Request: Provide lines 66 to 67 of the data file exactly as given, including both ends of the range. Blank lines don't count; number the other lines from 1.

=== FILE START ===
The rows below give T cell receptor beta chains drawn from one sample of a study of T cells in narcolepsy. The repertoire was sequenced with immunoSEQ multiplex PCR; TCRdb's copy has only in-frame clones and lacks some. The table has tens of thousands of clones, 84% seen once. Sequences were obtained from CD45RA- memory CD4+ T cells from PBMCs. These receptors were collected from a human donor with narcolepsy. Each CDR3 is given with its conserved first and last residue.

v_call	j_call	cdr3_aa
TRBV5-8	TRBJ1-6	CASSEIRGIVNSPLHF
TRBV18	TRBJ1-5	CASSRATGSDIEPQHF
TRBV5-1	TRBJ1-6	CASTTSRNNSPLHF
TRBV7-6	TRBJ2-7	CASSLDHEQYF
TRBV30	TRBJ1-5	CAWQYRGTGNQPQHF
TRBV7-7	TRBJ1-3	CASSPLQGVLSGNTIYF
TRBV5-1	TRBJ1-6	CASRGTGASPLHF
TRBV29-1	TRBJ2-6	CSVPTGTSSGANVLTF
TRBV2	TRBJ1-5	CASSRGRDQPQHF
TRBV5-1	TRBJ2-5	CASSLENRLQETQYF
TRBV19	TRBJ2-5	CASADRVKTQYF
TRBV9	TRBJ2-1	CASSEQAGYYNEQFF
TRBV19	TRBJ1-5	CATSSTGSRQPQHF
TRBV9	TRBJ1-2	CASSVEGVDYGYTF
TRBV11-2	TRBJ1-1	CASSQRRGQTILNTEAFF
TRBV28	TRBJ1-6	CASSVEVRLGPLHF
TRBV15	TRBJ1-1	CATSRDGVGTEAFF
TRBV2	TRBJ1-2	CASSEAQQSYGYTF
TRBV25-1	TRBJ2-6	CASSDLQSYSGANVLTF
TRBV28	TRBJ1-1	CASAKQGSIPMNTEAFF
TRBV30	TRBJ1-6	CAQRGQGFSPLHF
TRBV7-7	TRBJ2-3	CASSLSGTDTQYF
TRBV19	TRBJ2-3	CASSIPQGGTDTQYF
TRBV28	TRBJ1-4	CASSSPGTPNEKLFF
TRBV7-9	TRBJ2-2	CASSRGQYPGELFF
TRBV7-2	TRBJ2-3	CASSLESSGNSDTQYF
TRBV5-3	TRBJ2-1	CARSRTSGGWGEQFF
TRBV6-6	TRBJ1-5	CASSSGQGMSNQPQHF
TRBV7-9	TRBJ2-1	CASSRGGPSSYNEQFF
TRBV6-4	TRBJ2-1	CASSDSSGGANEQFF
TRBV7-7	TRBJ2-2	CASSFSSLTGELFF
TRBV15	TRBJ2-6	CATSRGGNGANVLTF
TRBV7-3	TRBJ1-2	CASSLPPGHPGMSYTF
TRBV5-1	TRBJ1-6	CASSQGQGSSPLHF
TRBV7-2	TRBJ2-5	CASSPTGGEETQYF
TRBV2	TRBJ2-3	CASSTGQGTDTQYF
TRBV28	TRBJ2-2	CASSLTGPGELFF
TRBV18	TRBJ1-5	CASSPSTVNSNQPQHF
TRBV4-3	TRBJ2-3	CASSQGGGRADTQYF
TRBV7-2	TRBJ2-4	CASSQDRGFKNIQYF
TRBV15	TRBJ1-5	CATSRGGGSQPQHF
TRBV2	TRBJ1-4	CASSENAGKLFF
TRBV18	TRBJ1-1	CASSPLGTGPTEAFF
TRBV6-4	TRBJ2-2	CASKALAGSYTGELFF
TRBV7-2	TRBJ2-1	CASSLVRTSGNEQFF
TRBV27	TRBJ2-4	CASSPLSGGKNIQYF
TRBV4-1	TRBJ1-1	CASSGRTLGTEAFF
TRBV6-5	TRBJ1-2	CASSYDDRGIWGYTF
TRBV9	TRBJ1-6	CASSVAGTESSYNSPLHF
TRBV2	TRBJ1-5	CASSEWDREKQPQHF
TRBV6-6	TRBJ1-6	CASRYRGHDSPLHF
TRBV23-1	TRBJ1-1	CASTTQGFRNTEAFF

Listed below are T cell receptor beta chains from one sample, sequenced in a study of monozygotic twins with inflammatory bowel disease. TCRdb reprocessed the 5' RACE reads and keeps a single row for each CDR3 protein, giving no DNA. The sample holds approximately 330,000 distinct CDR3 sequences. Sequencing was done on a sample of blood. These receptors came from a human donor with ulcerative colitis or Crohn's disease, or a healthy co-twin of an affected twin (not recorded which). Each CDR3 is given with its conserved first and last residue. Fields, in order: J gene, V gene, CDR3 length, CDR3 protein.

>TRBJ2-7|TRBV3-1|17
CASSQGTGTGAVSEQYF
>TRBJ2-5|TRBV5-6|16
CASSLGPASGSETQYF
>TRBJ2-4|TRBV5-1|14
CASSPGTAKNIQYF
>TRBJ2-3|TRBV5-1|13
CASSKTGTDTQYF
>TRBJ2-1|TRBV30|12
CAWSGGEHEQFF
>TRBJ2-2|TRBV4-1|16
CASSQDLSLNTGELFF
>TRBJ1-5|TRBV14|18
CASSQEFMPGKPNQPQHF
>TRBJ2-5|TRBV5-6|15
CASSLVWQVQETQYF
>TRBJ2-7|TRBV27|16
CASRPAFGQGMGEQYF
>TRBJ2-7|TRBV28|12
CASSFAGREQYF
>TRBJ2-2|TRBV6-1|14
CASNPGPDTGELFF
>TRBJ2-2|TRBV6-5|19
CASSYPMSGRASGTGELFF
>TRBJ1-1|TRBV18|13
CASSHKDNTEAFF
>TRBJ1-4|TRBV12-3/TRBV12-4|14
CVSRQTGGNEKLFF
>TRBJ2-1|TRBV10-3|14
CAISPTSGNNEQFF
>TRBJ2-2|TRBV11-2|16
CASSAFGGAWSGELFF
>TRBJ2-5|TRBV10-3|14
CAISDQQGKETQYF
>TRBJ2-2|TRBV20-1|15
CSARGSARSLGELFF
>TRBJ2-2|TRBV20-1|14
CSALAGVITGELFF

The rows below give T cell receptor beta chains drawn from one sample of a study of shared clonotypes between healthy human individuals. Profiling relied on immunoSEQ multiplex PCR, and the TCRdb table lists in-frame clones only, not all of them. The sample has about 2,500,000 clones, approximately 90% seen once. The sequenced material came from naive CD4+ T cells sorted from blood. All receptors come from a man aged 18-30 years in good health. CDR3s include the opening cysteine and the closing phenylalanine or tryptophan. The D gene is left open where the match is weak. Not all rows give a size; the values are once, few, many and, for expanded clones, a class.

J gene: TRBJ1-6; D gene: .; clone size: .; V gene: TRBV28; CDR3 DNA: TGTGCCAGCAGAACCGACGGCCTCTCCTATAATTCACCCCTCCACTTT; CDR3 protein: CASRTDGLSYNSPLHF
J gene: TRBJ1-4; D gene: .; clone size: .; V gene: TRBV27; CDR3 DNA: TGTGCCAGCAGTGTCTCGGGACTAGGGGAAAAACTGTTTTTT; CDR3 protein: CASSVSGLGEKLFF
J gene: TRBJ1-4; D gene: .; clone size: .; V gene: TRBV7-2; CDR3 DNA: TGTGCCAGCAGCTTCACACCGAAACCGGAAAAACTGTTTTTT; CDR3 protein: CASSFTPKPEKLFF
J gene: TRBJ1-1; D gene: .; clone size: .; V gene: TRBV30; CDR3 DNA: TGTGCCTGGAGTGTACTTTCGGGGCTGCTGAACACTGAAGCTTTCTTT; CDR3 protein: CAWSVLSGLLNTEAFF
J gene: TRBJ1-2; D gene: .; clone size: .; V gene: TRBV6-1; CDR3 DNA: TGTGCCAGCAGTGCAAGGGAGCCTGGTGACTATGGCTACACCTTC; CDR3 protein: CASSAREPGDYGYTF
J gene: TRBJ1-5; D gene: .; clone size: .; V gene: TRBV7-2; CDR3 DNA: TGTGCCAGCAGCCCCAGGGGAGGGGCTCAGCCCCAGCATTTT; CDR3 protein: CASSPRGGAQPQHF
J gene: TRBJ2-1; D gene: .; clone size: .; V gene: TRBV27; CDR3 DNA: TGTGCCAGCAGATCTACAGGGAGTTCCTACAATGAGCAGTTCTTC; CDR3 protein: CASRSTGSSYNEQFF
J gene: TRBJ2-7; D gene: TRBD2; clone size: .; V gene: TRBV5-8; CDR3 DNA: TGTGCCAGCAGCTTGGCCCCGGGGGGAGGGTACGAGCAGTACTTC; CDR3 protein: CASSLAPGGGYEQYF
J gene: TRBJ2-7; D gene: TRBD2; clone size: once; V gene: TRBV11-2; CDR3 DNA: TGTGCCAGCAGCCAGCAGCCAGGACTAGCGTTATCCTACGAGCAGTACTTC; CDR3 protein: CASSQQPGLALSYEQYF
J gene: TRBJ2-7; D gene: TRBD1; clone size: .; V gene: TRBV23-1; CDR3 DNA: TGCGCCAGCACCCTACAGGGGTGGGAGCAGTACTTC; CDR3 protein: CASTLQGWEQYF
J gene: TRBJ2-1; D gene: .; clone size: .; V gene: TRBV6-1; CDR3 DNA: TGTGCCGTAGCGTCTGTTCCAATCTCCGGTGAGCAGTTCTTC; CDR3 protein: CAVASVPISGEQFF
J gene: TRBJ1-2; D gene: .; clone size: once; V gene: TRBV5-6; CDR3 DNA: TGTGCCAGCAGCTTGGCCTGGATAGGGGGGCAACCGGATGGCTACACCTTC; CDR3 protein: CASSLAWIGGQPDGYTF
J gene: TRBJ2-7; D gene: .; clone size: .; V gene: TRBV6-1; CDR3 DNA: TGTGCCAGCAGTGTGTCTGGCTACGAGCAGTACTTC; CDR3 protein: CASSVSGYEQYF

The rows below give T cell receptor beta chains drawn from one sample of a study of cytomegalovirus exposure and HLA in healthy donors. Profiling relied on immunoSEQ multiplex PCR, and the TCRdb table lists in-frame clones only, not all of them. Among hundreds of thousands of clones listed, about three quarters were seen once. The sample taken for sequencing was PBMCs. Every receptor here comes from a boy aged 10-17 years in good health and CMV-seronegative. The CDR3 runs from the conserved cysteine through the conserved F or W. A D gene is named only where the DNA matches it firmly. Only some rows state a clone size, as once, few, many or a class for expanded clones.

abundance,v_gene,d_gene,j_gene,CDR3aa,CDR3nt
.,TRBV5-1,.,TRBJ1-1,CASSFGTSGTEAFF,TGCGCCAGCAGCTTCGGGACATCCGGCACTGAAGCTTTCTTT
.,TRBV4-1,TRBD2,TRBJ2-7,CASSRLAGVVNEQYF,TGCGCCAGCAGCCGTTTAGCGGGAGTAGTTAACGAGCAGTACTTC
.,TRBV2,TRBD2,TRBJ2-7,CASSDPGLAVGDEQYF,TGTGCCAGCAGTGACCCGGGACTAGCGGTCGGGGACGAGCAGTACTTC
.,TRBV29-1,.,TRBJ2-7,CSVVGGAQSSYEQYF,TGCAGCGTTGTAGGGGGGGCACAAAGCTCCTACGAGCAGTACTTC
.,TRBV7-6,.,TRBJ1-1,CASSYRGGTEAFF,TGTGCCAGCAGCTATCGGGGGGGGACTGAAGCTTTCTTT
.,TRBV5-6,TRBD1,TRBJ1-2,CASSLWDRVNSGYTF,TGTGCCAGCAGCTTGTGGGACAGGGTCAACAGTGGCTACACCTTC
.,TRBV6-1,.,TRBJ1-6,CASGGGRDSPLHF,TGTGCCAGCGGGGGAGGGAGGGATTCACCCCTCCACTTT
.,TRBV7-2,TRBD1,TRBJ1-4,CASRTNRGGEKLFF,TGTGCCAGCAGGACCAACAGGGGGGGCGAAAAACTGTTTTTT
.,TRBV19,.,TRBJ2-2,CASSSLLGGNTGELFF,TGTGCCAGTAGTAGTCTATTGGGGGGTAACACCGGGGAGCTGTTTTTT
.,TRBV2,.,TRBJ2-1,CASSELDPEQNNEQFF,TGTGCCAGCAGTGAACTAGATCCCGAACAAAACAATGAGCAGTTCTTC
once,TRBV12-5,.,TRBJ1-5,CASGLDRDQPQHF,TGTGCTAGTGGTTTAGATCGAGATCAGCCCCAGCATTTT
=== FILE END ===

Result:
>TRBJ2-2|TRBV4-1|16
CASSQDLSLNTGELFF